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Plum Hill
02-21-2015, 09:09 PM
Looking at the various threads on chains got me wondering if anyone uses an ultrasonic cleaner to clean their chains (and other parts).
LBS has been using one for a while. It looks to be a good alternative to using chemicals for the purpose.

Joachim
02-21-2015, 09:39 PM
not sure what you meant by alternative to chemicals, since the cleaner still uses chemicals (solvents). I've used one and the strong solvents work pretty well removing grease and grime when in the cleaner.

shovelhd
02-21-2015, 09:44 PM
I have one but do not use it to clean bike parts.

staggerwing
02-21-2015, 10:04 PM
Sure, I use the one at work. Chain goes in a peanut butter jar full of stoddard solvent, and that combo goes into the water filled ultrasonic cleaner. Works beautifully. Filter the solvent occasionally, top off, and you are good to go.

It is a very useful tool, but don't expect to just drop the chain into a warm water filled vat, and have it come out sparkling. Must have either a strong detergent or solvent to break down/disperse the embedded grease and grime.

Warm, non-sudsing detergent, and an ultrasonic cleaner work a treat on glasses and jewelery too.

kramnnim
02-21-2015, 10:16 PM
I got one recently, a 2L, $75 deal. It seems to work well enough for cassettes if they aren't too caked up. Need to dump out the dirty water several times. Same with chains, but now people are saying that chains shouldn't be stripped so clean?

Idris Icabod
02-22-2015, 12:21 AM
I also use one at work. Chain goes in plastic jar filled with hexanes and sonicate, you would be amazed at the amount of small gritty particles that you can get out of a seemingly clean chain.

Velosmith
02-24-2015, 10:01 AM
I use Cascade dishwashing detergent (the dry kind) in my heated ultrasonic cleaner. It works great and no solvents to worry about.

Vinci
02-24-2015, 10:24 AM
I've done it before with Simple Green in a heated bath. Worked well, but it's not like it came out 100% clean. Some of the really nasty stuff inside the links remained.

Overall, it was a lot more effective than other methods I've used.

You'll need to soak it in something afterwards, IMO. The ultrasonic cleaner gets out oil/lube/grease where you might have a hard time reapplying otherwise.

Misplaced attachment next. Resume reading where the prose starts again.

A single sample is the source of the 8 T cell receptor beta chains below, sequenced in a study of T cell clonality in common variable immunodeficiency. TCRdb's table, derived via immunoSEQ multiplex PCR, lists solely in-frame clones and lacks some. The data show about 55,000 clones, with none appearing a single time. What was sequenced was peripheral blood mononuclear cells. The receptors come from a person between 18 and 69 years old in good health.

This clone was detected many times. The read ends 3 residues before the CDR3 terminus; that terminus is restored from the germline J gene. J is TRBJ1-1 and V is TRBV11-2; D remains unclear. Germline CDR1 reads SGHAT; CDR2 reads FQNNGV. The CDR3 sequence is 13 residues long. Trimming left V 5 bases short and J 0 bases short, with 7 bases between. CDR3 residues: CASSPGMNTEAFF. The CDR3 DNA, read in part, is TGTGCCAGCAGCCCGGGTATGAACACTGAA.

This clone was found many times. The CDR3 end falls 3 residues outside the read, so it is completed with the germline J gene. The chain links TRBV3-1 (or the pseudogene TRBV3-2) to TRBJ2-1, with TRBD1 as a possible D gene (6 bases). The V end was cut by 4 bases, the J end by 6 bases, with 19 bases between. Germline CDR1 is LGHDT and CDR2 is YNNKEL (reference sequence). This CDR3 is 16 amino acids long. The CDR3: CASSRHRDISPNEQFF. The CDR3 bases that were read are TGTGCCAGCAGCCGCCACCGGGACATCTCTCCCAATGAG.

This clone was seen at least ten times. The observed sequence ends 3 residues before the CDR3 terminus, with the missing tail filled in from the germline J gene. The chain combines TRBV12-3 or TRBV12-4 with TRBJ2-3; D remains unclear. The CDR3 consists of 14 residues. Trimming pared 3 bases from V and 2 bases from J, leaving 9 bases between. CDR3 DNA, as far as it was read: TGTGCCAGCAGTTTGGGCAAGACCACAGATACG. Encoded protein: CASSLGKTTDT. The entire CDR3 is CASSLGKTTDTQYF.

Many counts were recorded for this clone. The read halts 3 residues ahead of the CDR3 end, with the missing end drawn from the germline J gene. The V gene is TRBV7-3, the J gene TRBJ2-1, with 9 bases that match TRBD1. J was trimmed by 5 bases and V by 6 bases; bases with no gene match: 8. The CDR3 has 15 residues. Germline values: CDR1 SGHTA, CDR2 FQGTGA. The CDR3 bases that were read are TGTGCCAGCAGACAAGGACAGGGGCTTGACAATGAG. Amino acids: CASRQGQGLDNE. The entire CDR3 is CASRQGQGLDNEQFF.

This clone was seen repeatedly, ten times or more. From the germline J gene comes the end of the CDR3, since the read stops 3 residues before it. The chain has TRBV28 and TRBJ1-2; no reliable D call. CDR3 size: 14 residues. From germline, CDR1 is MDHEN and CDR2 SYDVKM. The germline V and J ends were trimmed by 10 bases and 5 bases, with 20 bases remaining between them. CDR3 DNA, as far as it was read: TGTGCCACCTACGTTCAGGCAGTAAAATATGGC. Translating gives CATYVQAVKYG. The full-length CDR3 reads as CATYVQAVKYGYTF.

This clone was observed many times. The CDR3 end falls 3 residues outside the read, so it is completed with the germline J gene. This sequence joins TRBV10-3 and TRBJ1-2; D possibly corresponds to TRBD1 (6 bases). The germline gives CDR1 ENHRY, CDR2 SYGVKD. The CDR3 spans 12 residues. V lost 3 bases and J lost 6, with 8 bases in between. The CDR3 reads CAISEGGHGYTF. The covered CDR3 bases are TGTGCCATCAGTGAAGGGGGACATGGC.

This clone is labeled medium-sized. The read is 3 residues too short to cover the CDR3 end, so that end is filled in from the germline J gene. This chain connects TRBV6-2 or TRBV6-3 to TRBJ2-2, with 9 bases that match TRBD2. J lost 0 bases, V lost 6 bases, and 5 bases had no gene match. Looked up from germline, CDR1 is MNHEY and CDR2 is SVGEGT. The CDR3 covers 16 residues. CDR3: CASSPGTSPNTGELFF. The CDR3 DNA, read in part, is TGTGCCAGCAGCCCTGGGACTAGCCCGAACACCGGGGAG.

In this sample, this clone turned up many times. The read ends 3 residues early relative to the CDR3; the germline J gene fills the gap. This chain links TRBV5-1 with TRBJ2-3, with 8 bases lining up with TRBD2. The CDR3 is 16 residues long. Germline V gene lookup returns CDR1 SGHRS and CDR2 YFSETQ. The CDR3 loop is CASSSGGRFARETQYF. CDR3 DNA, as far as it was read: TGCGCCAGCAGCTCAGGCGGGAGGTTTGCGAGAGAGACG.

cfox
02-24-2015, 10:35 AM
Total overkill for a bike chain; a bike chain doesn't need to be that clean. It's not really that precise a part. If you wipe it down and keep it lubed it should never really get nasty enough to need a cleaning like that. You can use Pro Gold or something like that; it has a cleaning solvent that dries and leaves behind a lubricant.

spacemen3
02-24-2015, 10:43 AM
I put the chain in a ziploc bag, spray it thoroughly with WD-40, and then leave it overnight. The next day I run it through the ultrasonic parts cleaner. After toweling it off, the chain looks a whole lot better.

FlashUNC
02-24-2015, 10:48 AM
Ultrasonic tank with some simple green cut with water does wonders for the metal bits.

HenryA
02-24-2015, 04:30 PM
The ultrasonic works great for cleaning all kinds of things, including bike parts. You should buy Oileater at your local autoparts store and mix it with water for use in your cleaner or with a brush.

Where the ultrasonic really shines is cleaning cogs and other truly nasty small parts or anything with small details or holes.

kppolich
02-24-2015, 11:06 PM
Does a sonic washer degrade parts faster? Has anyone used Simple Green in a sonic washer?

onekgguy
02-24-2015, 11:51 PM
This is the one I have (http://www.amazon.com/INDUSTRAL-5-29PINTS-ULTRASONIC-CONCENTRATE-SUPERMARKET/dp/B000S6VIEI/ref=sr_1_4?ie=UTF8&qid=1380689665&sr=8-4&keywords=codyson+ultrasonic+cleaner#) and it's been serving me well for at least 5 years. It does a nice job on my chain and cassette. It can handle my small chainring but not the large.

Kevin g

oldpotatoe
02-25-2015, 07:59 AM
This is the one I have (http://www.amazon.com/INDUSTRAL-5-29PINTS-ULTRASONIC-CONCENTRATE-SUPERMARKET/dp/B000S6VIEI/ref=sr_1_4?ie=UTF8&qid=1380689665&sr=8-4&keywords=codyson+ultrasonic+cleaner#) and it's been serving me well for at least 5 years. It does a nice job on my chain and cassette. It can handle my small chainring but not the large.

Kevin g

What do you use inside? What liquid?

HenryA
02-25-2015, 09:02 AM
What do you use inside? What liquid?

You were asking onekgguy, but here is the link to Oileater that I use. You mix it with water and a gallon goes a long, long way.

http://oileater.com/household/cleaner-degreaser/

You want the original Oileater Cleaner/Degreaser as on the page above.

Idris Icabod
02-25-2015, 10:29 AM
We put deionised water in ours (pharma chemistry lab) at work and then put a bottle of solvent in the water that contains the part to be sonicated. Not sure I'd want to gunk up the sonicator bath. We use hexanes in the bottle, 'grease dissolves grease'. Mineral spirits would be a readily available substitute as it's mostly octanes I believe.

joco
02-25-2015, 10:37 AM
I have used this one for years. Does a great job and can't be beat for $80.

http://www.harborfreight.com/25-liter-ultrasonic-cleaner-95563.html

cloudchaser
02-25-2015, 11:00 AM